How a Condenser Microphone Works Mics Explained - Part 2 of 2

How a Condenser Microphone Works Mics Explained - Part 2 of 2



Condenser mics can be extremely high quality. The diaphragm can be very light, rendering a flat frequency response (with a small resonance peak at above 12kHz). Output of condenser mics is much higher than for dynamic mics. High output makes it more robust to noise introduced later in the signal chain. To charge the capacitor a source of power is needed (usually phantom power). An alternative to using a power source is to introduce a permanent electrostatic charge during manufacture, resulting on the “electret” mic. Electret microphones can be very small, high quality (back electrets) and cheap, e.g. Tie-clip TV microphones

How do they work?

A capacitor has two plates with a voltage between them. In the condenser mic, one of these plates is made of very light material and acts as the diaphragm. The diaphragm vibrates when struck by sound waves, changing the distance between the two plates and therefore changing the capacitance. Specifically, when the plates are closer together, capacitance increases and a charge current occurs. When the plates are further apart, capacitance decreases and a discharge current occurs. A voltage is required across the capacitor for this to work. This voltage is supplied either by a battery in the mic or by external phantom power.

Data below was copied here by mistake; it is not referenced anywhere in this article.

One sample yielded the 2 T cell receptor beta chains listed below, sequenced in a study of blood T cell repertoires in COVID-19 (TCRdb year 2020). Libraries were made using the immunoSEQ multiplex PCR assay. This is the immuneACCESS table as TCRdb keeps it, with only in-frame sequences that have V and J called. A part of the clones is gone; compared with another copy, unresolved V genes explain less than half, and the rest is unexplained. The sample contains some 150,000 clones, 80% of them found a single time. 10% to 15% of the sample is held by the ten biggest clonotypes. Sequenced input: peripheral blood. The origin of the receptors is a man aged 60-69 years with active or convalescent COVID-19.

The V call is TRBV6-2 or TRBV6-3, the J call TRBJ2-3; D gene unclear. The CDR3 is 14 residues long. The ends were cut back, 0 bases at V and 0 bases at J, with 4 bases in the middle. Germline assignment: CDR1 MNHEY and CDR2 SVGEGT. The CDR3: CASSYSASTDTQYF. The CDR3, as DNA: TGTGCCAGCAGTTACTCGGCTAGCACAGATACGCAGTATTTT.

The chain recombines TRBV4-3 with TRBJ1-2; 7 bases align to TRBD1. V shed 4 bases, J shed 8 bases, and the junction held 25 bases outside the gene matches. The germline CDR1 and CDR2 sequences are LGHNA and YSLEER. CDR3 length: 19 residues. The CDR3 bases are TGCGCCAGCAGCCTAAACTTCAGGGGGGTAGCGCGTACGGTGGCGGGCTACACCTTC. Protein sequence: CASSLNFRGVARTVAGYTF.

Where are they used?

Condensers are more studio recording. They're not really meant to be carried out on stage like a Dynamic microphone would be. These types of microphones are good for voice overs, podcasts, singing and acoustic recording.

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